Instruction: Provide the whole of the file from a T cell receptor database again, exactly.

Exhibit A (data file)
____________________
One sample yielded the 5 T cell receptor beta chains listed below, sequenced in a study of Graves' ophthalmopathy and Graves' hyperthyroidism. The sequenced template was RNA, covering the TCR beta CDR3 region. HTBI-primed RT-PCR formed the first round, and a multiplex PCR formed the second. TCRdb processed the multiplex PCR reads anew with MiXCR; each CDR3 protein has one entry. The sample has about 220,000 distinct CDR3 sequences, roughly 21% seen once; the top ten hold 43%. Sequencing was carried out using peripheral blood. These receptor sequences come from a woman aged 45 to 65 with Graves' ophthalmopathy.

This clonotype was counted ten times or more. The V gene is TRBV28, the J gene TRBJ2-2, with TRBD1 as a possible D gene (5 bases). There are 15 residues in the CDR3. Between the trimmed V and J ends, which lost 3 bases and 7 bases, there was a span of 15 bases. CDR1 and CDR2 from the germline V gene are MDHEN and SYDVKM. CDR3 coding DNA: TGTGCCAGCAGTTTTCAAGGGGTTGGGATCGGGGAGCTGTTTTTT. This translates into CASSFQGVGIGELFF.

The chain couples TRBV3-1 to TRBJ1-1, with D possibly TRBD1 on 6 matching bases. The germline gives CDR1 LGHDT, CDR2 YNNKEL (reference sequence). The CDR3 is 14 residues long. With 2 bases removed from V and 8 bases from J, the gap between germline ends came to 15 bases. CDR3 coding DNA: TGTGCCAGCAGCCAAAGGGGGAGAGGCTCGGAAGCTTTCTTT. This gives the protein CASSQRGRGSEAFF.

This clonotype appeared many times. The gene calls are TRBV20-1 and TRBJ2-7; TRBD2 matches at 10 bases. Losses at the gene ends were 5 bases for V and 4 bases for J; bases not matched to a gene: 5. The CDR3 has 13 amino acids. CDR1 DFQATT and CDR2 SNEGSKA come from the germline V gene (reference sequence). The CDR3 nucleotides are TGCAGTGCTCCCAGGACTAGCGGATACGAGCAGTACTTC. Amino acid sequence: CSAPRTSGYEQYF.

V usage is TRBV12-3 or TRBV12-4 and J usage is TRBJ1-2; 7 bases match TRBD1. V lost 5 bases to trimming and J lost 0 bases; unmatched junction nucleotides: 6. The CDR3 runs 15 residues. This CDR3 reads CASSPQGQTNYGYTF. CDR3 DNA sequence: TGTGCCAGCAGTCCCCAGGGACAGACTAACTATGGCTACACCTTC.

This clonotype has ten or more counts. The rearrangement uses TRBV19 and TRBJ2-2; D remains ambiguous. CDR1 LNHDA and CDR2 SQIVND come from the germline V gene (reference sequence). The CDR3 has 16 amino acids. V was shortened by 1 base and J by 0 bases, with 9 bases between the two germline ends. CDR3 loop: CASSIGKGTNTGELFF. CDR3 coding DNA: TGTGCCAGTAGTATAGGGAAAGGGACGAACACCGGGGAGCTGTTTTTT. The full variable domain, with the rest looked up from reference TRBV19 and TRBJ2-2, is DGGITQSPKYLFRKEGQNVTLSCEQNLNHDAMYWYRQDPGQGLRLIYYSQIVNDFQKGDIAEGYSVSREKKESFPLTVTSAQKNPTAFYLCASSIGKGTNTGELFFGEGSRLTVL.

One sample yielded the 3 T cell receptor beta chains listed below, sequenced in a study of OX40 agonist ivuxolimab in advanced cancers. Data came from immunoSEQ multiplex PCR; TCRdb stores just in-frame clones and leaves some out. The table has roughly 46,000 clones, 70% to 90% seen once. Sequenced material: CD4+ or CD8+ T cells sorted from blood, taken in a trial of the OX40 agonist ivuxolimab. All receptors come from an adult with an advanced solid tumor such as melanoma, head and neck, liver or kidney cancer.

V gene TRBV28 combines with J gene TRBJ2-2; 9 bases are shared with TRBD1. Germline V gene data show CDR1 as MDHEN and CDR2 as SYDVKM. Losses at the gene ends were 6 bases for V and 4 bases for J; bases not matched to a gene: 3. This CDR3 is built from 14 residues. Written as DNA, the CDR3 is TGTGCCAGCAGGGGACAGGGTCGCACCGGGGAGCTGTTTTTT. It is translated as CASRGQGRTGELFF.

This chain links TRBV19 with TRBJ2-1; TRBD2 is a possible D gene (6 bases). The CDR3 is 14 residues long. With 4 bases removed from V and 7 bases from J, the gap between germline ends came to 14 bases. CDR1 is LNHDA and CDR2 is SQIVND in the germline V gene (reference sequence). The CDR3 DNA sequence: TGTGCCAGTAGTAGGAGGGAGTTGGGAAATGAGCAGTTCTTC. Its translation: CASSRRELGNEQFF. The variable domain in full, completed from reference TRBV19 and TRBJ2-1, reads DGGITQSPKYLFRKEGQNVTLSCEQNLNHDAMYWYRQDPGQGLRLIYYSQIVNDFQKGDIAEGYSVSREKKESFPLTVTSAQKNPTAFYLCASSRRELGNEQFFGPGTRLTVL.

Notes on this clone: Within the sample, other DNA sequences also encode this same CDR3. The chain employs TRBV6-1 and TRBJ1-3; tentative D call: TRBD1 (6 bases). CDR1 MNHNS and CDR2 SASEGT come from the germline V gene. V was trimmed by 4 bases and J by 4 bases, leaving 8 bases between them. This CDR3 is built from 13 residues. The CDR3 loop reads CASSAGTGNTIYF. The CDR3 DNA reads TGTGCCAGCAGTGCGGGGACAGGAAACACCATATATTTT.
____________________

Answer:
One sample yielded the 5 T cell receptor beta chains listed below, sequenced in a study of Graves' ophthalmopathy and Graves' hyperthyroidism. The sequenced template was RNA, covering the TCR beta CDR3 region. HTBI-primed RT-PCR formed the first round, and a multiplex PCR formed the second. TCRdb processed the multiplex PCR reads anew with MiXCR; each CDR3 protein has one entry. The sample has about 220,000 distinct CDR3 sequences, roughly 21% seen once; the top ten hold 43%. Sequencing was carried out using peripheral blood. These receptor sequences come from a woman aged 45 to 65 with Graves' ophthalmopathy.

This clonotype was counted ten times or more. The V gene is TRBV28, the J gene TRBJ2-2, with TRBD1 as a possible D gene (5 bases). There are 15 residues in the CDR3. Between the trimmed V and J ends, which lost 3 bases and 7 bases, there was a span of 15 bases. CDR1 and CDR2 from the germline V gene are MDHEN and SYDVKM. CDR3 coding DNA: TGTGCCAGCAGTTTTCAAGGGGTTGGGATCGGGGAGCTGTTTTTT. This translates into CASSFQGVGIGELFF.

The chain couples TRBV3-1 to TRBJ1-1, with D possibly TRBD1 on 6 matching bases. The germline gives CDR1 LGHDT, CDR2 YNNKEL (reference sequence). The CDR3 is 14 residues long. With 2 bases removed from V and 8 bases from J, the gap between germline ends came to 15 bases. CDR3 coding DNA: TGTGCCAGCAGCCAAAGGGGGAGAGGCTCGGAAGCTTTCTTT. This gives the protein CASSQRGRGSEAFF.

This clonotype appeared many times. The gene calls are TRBV20-1 and TRBJ2-7; TRBD2 matches at 10 bases. Losses at the gene ends were 5 bases for V and 4 bases for J; bases not matched to a gene: 5. The CDR3 has 13 amino acids. CDR1 DFQATT and CDR2 SNEGSKA come from the germline V gene (reference sequence). The CDR3 nucleotides are TGCAGTGCTCCCAGGACTAGCGGATACGAGCAGTACTTC. Amino acid sequence: CSAPRTSGYEQYF.

V usage is TRBV12-3 or TRBV12-4 and J usage is TRBJ1-2; 7 bases match TRBD1. V lost 5 bases to trimming and J lost 0 bases; unmatched junction nucleotides: 6. The CDR3 runs 15 residues. This CDR3 reads CASSPQGQTNYGYTF. CDR3 DNA sequence: TGTGCCAGCAGTCCCCAGGGACAGACTAACTATGGCTACACCTTC.

This clonotype has ten or more counts. The rearrangement uses TRBV19 and TRBJ2-2; D remains ambiguous. CDR1 LNHDA and CDR2 SQIVND come from the germline V gene (reference sequence). The CDR3 has 16 amino acids. V was shortened by 1 base and J by 0 bases, with 9 bases between the two germline ends. CDR3 loop: CASSIGKGTNTGELFF. CDR3 coding DNA: TGTGCCAGTAGTATAGGGAAAGGGACGAACACCGGGGAGCTGTTTTTT. The full variable domain, with the rest looked up from reference TRBV19 and TRBJ2-2, is DGGITQSPKYLFRKEGQNVTLSCEQNLNHDAMYWYRQDPGQGLRLIYYSQIVNDFQKGDIAEGYSVSREKKESFPLTVTSAQKNPTAFYLCASSIGKGTNTGELFFGEGSRLTVL.

One sample yielded the 3 T cell receptor beta chains listed below, sequenced in a study of OX40 agonist ivuxolimab in advanced cancers. Data came from immunoSEQ multiplex PCR; TCRdb stores just in-frame clones and leaves some out. The table has roughly 46,000 clones, 70% to 90% seen once. Sequenced material: CD4+ or CD8+ T cells sorted from blood, taken in a trial of the OX40 agonist ivuxolimab. All receptors come from an adult with an advanced solid tumor such as melanoma, head and neck, liver or kidney cancer.

V gene TRBV28 combines with J gene TRBJ2-2; 9 bases are shared with TRBD1. Germline V gene data show CDR1 as MDHEN and CDR2 as SYDVKM. Losses at the gene ends were 6 bases for V and 4 bases for J; bases not matched to a gene: 3. This CDR3 is built from 14 residues. Written as DNA, the CDR3 is TGTGCCAGCAGGGGACAGGGTCGCACCGGGGAGCTGTTTTTT. It is translated as CASRGQGRTGELFF.

This chain links TRBV19 with TRBJ2-1; TRBD2 is a possible D gene (6 bases). The CDR3 is 14 residues long. With 4 bases removed from V and 7 bases from J, the gap between germline ends came to 14 bases. CDR1 is LNHDA and CDR2 is SQIVND in the germline V gene (reference sequence). The CDR3 DNA sequence: TGTGCCAGTAGTAGGAGGGAGTTGGGAAATGAGCAGTTCTTC. Its translation: CASSRRELGNEQFF. The variable domain in full, completed from reference TRBV19 and TRBJ2-1, reads DGGITQSPKYLFRKEGQNVTLSCEQNLNHDAMYWYRQDPGQGLRLIYYSQIVNDFQKGDIAEGYSVSREKKESFPLTVTSAQKNPTAFYLCASSRRELGNEQFFGPGTRLTVL.

Notes on this clone: Within the sample, other DNA sequences also encode this same CDR3. The chain employs TRBV6-1 and TRBJ1-3; tentative D call: TRBD1 (6 bases). CDR1 MNHNS and CDR2 SASEGT come from the germline V gene. V was trimmed by 4 bases and J by 4 bases, leaving 8 bases between them. This CDR3 is built from 13 residues. The CDR3 loop reads CASSAGTGNTIYF. The CDR3 DNA reads TGTGCCAGCAGTGCGGGGACAGGAAACACCATATATTTT.